Gambling pollutes your desires to be one with your community. (Said somebody in 2013.)

spittle-flecked outrage = Someone I disagree with is complaining about something.

Women can't drive because it damages the ovaries and gives their children birth defects. (Saudi cleric)

Coercing people into relationships with tax breaks is a sure fire way to increase rates of domestic violence. (@Asher_Wolf)

Newspapers are full of porn! = The Daily Mail sidebar is a bit racy.

Just like you to ruin Christmas! = The Christmas tree you bought is a bit too tall/short. (Tim Dowling)

Young people worship technology! = Young people check their phones mid-conversation.
Young people live in a different world! = Young people use social media.

We have nothing to fear but fear itself. (And man-eating tigers.)

I've lost count how many times it's been suggested that we'd like to see an aisle full of boring beige boxes. (Let Toys Be Toys, campaigners against pink/blue segregation of toy shops)

Lord Reith thought ITV was like “the bubonic plague”.

To subject either the fully fledged readers, or those who are well on their way, to a rigid diet of intensive phonics is an affront to their emerging identities as persons. "To require this of students who have already gained some maturity in the rich and nourishing human activity of reading is almost a form of abuse." (Andrew Davis of Durham Uni quoted on bbc.com January 28 14)

In 1877 the New York Times warned that the telephone (invented 1876) would cause “an immediate end to all privacy”. Because any “telephonic miscreant” could connect a telephone to the wires strung overhead and listen in.

The Time Team special on Lutyens was absolutely terrible. Dissolved into Gove-like celebration of WWI. (Tweeted architect Charles Holland. When challenged, he pointed to the lists of the fallen, gazing into the distance, and Tony Robinson’s shorts. “Think it’s mainly a tonal thing.” Which doesn’t translate as “absolutely terrible Gove-like celebration of WWI”.)

When I mentioned that I was hopeless at arithmetic, I was accused of “revelling in ignorance”.

Christians accuse atheists of “missionising for converts” when they’re just putting a point of view – or existing.

As for the rapidly advancing era of illiteracy, sometimes it's funny to laugh and gaffe about, but other times it feels positively grievous, as though a huge chunk of literary and historical culture is dying. The specific incident which occasioned my writing today is a faux pas in today's Chronicle . . . The penultimate paragraph [of a certain story] states that Barbara Jeffers told police "her son had been acting strangely recently and had threatened her safety." (Letter to The Straight Dope The age of illiteracy is advancing, and culture is dying because a newspaper used the phrase “acting strangely”. Correctly. And I think she means "chaff" rather than "gaffe".)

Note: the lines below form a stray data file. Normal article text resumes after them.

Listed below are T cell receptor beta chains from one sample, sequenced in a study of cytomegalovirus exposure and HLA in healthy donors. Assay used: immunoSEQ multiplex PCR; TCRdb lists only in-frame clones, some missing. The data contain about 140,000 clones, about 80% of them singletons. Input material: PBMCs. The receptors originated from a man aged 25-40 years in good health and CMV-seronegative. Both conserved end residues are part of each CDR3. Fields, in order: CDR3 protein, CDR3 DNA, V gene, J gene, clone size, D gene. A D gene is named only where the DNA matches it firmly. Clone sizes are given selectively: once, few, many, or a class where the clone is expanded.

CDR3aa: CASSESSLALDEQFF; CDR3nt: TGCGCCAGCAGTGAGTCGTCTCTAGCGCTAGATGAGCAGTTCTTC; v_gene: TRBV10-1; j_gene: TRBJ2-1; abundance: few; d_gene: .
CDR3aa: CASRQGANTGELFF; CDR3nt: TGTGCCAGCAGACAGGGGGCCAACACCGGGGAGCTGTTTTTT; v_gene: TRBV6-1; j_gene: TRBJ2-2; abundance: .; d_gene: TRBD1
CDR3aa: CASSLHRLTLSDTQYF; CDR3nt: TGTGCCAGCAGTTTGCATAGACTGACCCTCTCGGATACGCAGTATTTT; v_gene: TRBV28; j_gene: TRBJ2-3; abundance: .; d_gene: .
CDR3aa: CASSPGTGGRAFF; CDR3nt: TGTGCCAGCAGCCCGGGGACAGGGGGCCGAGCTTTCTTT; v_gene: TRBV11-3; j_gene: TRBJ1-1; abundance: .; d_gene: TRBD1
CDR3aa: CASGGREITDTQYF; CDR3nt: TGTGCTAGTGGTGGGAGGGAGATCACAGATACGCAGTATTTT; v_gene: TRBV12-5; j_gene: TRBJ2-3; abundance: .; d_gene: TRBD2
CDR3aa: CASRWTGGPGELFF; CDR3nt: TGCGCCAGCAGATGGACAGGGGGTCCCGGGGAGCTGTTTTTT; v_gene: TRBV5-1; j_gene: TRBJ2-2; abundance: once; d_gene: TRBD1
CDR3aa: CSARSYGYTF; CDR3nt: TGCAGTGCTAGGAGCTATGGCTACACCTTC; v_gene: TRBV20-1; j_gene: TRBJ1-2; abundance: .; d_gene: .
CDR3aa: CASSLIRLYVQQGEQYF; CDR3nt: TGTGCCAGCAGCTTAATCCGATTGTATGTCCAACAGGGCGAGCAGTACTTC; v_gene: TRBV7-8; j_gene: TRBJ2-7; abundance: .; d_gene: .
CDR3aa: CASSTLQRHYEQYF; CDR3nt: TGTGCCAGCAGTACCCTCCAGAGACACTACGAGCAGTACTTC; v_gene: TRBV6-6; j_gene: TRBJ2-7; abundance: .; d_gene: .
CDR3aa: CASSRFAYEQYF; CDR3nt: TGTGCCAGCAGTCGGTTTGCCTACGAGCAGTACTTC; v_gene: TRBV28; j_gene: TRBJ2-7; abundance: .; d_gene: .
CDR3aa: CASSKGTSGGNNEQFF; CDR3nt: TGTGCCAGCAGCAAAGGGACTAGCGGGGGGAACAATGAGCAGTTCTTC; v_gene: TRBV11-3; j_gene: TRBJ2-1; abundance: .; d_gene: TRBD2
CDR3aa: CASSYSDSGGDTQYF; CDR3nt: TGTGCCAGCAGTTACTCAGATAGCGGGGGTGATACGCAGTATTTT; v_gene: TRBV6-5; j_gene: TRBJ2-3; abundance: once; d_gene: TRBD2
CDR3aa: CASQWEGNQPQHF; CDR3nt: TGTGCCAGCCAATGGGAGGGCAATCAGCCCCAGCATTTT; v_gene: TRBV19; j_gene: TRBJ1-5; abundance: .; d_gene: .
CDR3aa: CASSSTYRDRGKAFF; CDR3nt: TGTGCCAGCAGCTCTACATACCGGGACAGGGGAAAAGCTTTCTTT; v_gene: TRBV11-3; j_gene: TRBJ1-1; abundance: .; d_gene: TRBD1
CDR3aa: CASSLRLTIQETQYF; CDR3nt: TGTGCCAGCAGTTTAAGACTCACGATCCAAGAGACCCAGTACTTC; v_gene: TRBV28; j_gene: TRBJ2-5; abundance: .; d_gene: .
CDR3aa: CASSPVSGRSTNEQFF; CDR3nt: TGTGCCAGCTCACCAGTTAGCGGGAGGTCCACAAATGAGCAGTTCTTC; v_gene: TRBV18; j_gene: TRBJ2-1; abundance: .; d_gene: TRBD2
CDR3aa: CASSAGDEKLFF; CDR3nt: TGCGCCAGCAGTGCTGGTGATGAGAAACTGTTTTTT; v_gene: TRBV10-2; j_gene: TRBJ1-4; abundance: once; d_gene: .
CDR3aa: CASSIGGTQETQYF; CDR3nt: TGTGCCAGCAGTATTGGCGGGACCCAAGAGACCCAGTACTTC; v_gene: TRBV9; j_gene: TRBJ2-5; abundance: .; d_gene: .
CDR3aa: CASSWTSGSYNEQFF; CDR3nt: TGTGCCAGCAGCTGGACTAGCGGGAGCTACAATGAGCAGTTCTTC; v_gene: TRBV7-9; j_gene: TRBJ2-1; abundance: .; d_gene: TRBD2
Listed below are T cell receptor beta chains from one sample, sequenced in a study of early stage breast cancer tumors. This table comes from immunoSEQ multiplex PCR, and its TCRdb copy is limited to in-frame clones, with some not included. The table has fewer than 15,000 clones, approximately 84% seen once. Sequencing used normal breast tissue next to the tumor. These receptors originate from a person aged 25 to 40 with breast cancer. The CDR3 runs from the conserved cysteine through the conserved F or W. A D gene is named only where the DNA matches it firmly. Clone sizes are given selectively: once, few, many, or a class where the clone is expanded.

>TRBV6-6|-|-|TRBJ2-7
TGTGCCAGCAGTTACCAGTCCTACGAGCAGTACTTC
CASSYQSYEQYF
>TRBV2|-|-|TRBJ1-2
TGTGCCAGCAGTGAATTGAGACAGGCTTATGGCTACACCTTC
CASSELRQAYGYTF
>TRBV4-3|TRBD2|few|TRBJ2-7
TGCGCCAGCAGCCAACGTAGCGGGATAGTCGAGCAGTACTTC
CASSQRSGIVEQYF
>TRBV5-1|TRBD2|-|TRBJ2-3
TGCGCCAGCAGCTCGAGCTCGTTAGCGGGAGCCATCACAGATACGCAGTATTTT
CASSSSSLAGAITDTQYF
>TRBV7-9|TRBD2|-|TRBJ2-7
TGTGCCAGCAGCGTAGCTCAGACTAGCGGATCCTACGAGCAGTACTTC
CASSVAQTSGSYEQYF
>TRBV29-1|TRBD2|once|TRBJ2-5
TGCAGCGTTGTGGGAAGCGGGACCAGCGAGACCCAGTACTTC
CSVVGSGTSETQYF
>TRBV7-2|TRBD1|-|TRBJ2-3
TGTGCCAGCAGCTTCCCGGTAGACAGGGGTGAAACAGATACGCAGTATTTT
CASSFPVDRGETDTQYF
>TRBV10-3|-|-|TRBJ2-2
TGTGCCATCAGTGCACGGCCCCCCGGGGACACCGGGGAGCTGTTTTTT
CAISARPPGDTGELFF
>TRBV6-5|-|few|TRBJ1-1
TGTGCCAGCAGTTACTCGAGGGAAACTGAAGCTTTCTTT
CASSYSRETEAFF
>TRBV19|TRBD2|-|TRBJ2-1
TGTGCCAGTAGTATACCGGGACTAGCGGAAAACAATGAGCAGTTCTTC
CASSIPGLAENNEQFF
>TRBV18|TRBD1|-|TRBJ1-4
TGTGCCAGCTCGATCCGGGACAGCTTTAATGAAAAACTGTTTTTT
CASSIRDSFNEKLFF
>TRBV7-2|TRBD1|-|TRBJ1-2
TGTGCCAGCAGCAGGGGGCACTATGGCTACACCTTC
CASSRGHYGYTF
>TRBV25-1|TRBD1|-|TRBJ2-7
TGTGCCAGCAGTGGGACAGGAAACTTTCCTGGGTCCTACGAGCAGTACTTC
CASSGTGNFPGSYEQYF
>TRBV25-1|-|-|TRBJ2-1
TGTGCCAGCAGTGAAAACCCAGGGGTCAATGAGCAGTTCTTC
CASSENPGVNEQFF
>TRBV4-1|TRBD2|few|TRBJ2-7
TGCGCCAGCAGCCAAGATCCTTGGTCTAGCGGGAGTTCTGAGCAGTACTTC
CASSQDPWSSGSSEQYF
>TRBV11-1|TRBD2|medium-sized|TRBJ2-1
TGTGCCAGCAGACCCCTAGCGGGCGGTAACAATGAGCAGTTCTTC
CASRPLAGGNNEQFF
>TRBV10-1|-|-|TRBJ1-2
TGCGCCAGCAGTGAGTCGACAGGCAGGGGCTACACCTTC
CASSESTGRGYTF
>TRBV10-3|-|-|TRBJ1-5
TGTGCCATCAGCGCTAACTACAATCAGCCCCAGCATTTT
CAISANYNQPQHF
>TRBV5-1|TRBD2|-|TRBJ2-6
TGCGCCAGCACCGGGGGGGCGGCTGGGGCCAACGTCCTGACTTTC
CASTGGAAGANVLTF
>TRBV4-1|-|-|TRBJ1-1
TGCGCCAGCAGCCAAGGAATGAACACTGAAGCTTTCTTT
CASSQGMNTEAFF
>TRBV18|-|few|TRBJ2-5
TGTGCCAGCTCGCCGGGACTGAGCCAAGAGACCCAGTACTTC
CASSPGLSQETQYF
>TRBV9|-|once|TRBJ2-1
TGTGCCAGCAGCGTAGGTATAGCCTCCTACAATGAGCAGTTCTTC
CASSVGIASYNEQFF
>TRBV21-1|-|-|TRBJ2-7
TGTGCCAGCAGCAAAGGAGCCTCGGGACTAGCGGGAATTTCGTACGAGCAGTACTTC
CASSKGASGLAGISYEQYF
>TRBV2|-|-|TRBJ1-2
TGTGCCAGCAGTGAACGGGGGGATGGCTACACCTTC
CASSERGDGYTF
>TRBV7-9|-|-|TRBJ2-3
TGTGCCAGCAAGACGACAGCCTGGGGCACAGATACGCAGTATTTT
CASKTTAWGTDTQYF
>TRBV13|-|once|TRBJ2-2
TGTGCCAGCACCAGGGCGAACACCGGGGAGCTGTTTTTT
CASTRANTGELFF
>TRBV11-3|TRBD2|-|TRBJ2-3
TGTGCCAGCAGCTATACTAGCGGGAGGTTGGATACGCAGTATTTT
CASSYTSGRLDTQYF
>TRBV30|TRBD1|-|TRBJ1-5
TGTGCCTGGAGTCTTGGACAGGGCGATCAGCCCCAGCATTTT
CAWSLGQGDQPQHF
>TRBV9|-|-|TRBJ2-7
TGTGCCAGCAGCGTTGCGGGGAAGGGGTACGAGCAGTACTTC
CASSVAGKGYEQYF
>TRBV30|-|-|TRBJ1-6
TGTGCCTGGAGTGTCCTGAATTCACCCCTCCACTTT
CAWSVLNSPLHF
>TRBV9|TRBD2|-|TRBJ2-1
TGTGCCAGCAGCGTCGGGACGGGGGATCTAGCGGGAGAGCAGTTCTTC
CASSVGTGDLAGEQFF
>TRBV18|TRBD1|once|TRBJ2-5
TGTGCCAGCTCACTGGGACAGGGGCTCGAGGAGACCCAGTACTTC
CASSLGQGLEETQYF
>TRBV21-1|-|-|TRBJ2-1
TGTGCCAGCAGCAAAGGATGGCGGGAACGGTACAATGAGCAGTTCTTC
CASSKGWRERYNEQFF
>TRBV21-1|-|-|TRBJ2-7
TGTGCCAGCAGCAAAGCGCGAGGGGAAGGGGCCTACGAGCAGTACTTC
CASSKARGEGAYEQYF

Angelo Bagnasco, president of the Italian Episcopal Conference (Conferenza Episcopale Italiana), and an outspoken opponent of same-sex marriage and abortion, said that the government’s anti-bullying education programme and "gender equality" was turning schools into “re-education camps”.  “In reality they seek to instill in children preconceived ideas against the family, parenting, religious faith, the difference between father and mother,” said the cardinal, likening Italy’s efforts to root out discrimination to “indoctrination”. The government’s social programme prompted the cardinal to ask whether Italian parents were being “deprived of their authority” and right to educate their children. (March 2014)

People are illiterate! = They confuse its/it’s and your/you’re. (Illiterate people can't read or write.)

Christians are being marginalized and persecuted! = We Christians no longer make the laws and control everybody’s lives. Other points of view are allowed.

Gay supremacy is becoming worse than white supremacy! (Tea Partyer April 2014)

To look backward is to be spiritually dead! (Pundit complaining about… the Early Music Movement in the early 70s.)

London is Hell! = Oxford Street is a bit crowded.


More here, and links to the rest.